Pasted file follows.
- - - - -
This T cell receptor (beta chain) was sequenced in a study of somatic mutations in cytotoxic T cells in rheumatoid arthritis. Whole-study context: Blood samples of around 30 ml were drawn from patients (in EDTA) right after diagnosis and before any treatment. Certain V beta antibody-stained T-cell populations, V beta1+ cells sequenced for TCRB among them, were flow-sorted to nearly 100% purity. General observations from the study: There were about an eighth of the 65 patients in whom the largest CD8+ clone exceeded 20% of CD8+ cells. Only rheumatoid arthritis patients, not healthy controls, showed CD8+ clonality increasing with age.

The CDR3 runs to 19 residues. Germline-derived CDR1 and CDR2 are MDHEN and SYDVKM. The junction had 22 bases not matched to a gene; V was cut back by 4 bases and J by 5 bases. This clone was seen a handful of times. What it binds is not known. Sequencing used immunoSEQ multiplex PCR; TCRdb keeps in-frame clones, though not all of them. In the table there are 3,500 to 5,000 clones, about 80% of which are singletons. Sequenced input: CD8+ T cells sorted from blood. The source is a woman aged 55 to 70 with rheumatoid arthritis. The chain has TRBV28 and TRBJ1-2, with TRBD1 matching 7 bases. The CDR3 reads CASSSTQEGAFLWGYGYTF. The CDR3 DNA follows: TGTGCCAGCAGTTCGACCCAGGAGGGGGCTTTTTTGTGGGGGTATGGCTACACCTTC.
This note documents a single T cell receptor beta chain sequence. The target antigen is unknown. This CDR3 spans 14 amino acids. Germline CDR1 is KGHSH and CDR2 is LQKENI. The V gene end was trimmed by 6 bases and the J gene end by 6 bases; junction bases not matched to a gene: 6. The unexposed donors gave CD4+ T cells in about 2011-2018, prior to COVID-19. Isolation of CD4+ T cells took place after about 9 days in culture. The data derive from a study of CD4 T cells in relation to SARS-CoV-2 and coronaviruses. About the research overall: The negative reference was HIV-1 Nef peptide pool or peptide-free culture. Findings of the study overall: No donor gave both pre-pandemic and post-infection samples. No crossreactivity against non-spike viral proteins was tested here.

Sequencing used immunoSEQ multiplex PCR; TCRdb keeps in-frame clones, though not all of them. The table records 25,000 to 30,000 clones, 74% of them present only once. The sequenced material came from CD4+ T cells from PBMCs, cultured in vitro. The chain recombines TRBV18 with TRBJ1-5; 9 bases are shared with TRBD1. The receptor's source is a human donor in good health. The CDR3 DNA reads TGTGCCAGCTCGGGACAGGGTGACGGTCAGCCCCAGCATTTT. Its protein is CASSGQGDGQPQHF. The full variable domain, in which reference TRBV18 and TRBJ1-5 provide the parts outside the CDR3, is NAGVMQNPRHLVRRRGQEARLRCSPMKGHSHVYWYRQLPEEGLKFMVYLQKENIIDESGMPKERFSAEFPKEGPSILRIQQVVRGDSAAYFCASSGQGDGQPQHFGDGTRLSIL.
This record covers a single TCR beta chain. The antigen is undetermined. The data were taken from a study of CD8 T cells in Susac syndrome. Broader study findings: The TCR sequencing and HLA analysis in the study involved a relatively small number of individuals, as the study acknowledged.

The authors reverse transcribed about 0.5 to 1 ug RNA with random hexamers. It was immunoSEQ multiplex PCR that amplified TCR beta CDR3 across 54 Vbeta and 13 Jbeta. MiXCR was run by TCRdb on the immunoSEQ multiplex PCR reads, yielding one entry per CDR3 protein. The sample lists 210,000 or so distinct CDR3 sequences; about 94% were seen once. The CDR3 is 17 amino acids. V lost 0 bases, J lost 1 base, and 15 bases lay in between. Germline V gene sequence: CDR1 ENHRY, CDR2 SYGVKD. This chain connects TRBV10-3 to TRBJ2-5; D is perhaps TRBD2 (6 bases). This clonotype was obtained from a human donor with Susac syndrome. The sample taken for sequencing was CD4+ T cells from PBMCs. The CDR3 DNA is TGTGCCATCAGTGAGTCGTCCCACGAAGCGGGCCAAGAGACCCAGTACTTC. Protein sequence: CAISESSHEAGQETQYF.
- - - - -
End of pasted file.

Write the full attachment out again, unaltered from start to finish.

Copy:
This T cell receptor (beta chain) was sequenced in a study of somatic mutations in cytotoxic T cells in rheumatoid arthritis. Whole-study context: Blood samples of around 30 ml were drawn from patients (in EDTA) right after diagnosis and before any treatment. Certain V beta antibody-stained T-cell populations, V beta1+ cells sequenced for TCRB among them, were flow-sorted to nearly 100% purity. General observations from the study: There were about an eighth of the 65 patients in whom the largest CD8+ clone exceeded 20% of CD8+ cells. Only rheumatoid arthritis patients, not healthy controls, showed CD8+ clonality increasing with age.

The CDR3 runs to 19 residues. Germline-derived CDR1 and CDR2 are MDHEN and SYDVKM. The junction had 22 bases not matched to a gene; V was cut back by 4 bases and J by 5 bases. This clone was seen a handful of times. What it binds is not known. Sequencing used immunoSEQ multiplex PCR; TCRdb keeps in-frame clones, though not all of them. In the table there are 3,500 to 5,000 clones, about 80% of which are singletons. Sequenced input: CD8+ T cells sorted from blood. The source is a woman aged 55 to 70 with rheumatoid arthritis. The chain has TRBV28 and TRBJ1-2, with TRBD1 matching 7 bases. The CDR3 reads CASSSTQEGAFLWGYGYTF. The CDR3 DNA follows: TGTGCCAGCAGTTCGACCCAGGAGGGGGCTTTTTTGTGGGGGTATGGCTACACCTTC.
This note documents a single T cell receptor beta chain sequence. The target antigen is unknown. This CDR3 spans 14 amino acids. Germline CDR1 is KGHSH and CDR2 is LQKENI. The V gene end was trimmed by 6 bases and the J gene end by 6 bases; junction bases not matched to a gene: 6. The unexposed donors gave CD4+ T cells in about 2011-2018, prior to COVID-19. Isolation of CD4+ T cells took place after about 9 days in culture. The data derive from a study of CD4 T cells in relation to SARS-CoV-2 and coronaviruses. About the research overall: The negative reference was HIV-1 Nef peptide pool or peptide-free culture. Findings of the study overall: No donor gave both pre-pandemic and post-infection samples. No crossreactivity against non-spike viral proteins was tested here.

Sequencing used immunoSEQ multiplex PCR; TCRdb keeps in-frame clones, though not all of them. The table records 25,000 to 30,000 clones, 74% of them present only once. The sequenced material came from CD4+ T cells from PBMCs, cultured in vitro. The chain recombines TRBV18 with TRBJ1-5; 9 bases are shared with TRBD1. The receptor's source is a human donor in good health. The CDR3 DNA reads TGTGCCAGCTCGGGACAGGGTGACGGTCAGCCCCAGCATTTT. Its protein is CASSGQGDGQPQHF. The full variable domain, in which reference TRBV18 and TRBJ1-5 provide the parts outside the CDR3, is NAGVMQNPRHLVRRRGQEARLRCSPMKGHSHVYWYRQLPEEGLKFMVYLQKENIIDESGMPKERFSAEFPKEGPSILRIQQVVRGDSAAYFCASSGQGDGQPQHFGDGTRLSIL.
This record covers a single TCR beta chain. The antigen is undetermined. The data were taken from a study of CD8 T cells in Susac syndrome. Broader study findings: The TCR sequencing and HLA analysis in the study involved a relatively small number of individuals, as the study acknowledged.

The authors reverse transcribed about 0.5 to 1 ug RNA with random hexamers. It was immunoSEQ multiplex PCR that amplified TCR beta CDR3 across 54 Vbeta and 13 Jbeta. MiXCR was run by TCRdb on the immunoSEQ multiplex PCR reads, yielding one entry per CDR3 protein. The sample lists 210,000 or so distinct CDR3 sequences; about 94% were seen once. The CDR3 is 17 amino acids. V lost 0 bases, J lost 1 base, and 15 bases lay in between. Germline V gene sequence: CDR1 ENHRY, CDR2 SYGVKD. This chain connects TRBV10-3 to TRBJ2-5; D is perhaps TRBD2 (6 bases). This clonotype was obtained from a human donor with Susac syndrome. The sample taken for sequencing was CD4+ T cells from PBMCs. The CDR3 DNA is TGTGCCATCAGTGAGTCGTCCCACGAAGCGGGCCAAGAGACCCAGTACTTC. Protein sequence: CAISESSHEAGQETQYF.